- There are sufficient opportunities for advancement within the organization.
- The reader is interested in those opportunities.
Those are pretty big assumptions. The career advice books that feature examples from Fortune 500 companies are discussing scenarios that are worlds apart from the average person's reality. Giant organizations offer far more opportunities for advancement and the inspirational stories of people who took advantage of those chances don't resemble the places where a grand opportunity may open up every six or seven years.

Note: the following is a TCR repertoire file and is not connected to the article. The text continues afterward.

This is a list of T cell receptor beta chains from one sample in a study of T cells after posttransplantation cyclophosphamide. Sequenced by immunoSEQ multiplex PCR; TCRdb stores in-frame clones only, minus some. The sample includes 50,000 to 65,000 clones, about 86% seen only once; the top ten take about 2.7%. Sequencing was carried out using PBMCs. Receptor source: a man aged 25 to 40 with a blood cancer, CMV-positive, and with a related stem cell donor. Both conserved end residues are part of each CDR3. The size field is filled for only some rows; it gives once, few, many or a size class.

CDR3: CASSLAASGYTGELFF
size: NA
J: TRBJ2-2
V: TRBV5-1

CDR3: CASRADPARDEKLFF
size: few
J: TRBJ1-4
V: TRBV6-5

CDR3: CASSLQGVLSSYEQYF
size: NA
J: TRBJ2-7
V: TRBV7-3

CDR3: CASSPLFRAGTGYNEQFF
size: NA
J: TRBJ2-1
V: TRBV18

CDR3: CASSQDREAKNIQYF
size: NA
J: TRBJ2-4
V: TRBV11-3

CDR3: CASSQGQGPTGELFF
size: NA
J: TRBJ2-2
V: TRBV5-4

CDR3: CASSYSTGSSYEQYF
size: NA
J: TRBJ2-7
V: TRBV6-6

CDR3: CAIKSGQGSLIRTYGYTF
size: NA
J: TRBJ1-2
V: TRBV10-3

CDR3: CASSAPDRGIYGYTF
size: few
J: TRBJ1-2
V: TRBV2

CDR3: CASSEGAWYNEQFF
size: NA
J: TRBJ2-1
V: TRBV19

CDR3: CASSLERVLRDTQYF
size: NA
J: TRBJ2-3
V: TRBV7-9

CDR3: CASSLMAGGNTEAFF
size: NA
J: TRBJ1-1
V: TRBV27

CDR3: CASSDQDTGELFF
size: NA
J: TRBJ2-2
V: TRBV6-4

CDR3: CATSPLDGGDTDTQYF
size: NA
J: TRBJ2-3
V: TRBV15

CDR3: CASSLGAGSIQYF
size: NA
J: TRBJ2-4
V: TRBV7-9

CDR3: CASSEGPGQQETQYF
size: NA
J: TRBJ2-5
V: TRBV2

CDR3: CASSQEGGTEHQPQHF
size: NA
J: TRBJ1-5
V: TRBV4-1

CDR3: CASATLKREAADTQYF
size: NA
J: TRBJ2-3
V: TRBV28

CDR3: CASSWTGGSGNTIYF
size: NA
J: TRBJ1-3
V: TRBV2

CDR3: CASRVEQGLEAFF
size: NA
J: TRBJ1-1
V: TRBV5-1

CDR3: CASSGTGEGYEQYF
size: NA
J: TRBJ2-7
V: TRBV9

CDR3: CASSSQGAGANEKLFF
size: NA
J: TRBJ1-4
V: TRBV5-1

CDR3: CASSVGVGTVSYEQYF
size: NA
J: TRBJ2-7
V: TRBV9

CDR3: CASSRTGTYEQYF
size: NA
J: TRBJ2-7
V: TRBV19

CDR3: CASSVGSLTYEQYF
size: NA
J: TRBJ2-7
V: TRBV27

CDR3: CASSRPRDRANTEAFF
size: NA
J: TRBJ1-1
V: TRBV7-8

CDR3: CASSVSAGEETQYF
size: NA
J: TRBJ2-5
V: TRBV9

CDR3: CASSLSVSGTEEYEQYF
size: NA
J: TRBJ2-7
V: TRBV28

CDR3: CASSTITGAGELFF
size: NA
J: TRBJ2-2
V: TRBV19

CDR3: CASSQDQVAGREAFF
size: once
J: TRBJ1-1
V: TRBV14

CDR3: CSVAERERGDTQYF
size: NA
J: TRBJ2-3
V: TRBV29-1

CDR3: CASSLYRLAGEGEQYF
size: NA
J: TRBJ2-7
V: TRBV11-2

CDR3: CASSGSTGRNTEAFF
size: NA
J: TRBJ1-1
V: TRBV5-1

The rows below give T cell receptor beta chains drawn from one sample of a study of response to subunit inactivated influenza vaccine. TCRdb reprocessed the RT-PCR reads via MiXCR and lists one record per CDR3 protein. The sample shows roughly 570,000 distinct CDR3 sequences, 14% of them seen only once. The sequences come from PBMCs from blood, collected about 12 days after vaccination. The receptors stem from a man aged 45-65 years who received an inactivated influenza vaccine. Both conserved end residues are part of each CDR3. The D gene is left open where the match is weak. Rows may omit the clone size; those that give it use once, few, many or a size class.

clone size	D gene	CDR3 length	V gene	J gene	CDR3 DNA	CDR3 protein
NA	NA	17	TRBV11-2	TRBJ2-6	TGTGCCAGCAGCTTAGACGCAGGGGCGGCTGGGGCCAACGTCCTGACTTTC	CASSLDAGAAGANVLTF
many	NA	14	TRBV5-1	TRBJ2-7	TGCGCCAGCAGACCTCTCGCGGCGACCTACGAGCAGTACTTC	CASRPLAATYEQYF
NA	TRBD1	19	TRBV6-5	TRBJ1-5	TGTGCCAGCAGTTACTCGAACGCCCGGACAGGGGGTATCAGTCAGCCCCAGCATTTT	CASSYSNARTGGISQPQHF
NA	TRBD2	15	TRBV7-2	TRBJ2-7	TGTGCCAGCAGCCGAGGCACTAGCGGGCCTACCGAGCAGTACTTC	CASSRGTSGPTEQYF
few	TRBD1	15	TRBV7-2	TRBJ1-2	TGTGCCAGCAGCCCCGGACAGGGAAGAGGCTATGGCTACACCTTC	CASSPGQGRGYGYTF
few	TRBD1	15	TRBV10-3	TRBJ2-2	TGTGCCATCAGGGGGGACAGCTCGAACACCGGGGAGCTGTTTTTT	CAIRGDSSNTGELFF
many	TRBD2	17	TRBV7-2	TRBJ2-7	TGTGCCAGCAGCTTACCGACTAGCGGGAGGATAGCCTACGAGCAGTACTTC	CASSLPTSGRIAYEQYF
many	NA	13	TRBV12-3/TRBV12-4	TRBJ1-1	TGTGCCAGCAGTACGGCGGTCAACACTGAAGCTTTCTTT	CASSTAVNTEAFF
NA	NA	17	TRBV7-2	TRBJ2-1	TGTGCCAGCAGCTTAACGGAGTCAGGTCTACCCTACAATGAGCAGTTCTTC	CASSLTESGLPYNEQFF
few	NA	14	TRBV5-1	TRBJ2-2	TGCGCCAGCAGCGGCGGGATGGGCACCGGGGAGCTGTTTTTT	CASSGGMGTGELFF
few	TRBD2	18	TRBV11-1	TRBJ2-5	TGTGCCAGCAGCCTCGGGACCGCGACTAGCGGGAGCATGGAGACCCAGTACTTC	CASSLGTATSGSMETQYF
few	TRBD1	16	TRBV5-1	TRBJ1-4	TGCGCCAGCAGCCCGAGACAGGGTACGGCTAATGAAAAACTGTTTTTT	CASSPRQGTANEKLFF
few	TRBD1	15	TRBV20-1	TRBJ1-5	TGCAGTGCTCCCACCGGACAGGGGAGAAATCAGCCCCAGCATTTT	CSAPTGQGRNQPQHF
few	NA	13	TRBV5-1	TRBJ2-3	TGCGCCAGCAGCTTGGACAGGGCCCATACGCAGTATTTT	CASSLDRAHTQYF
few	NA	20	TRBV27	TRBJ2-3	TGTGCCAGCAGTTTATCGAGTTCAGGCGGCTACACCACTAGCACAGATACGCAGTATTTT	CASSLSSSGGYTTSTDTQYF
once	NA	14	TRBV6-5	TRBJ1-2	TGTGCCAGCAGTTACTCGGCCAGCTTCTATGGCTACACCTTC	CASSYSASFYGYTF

The issue of interest also is different. Larger outfits don't just offer more opportunities, they also have a greater likelihood of offering something of genuine interest. A company of 10,000 employees or less is going to have much less running room for people who are ambitious than will one of the mega-corporations.
I'm familar with the Horatio Alger-like stories of people who created their own job opportunities by thinking of a new product or service. That can occur if the organization is receptive to such creativity. Many places, however, let the dead hand of bureaucracy stifle such energy.
My point is that individuals who are preparing themselves for advancement within a particular organization need a realistic appraisal of whether that organization will provide enough serious opportunities for their talents.
Many workplaces face a serious morale problem: What to do with highly skilled middle managers who are all dressed up with no place to go?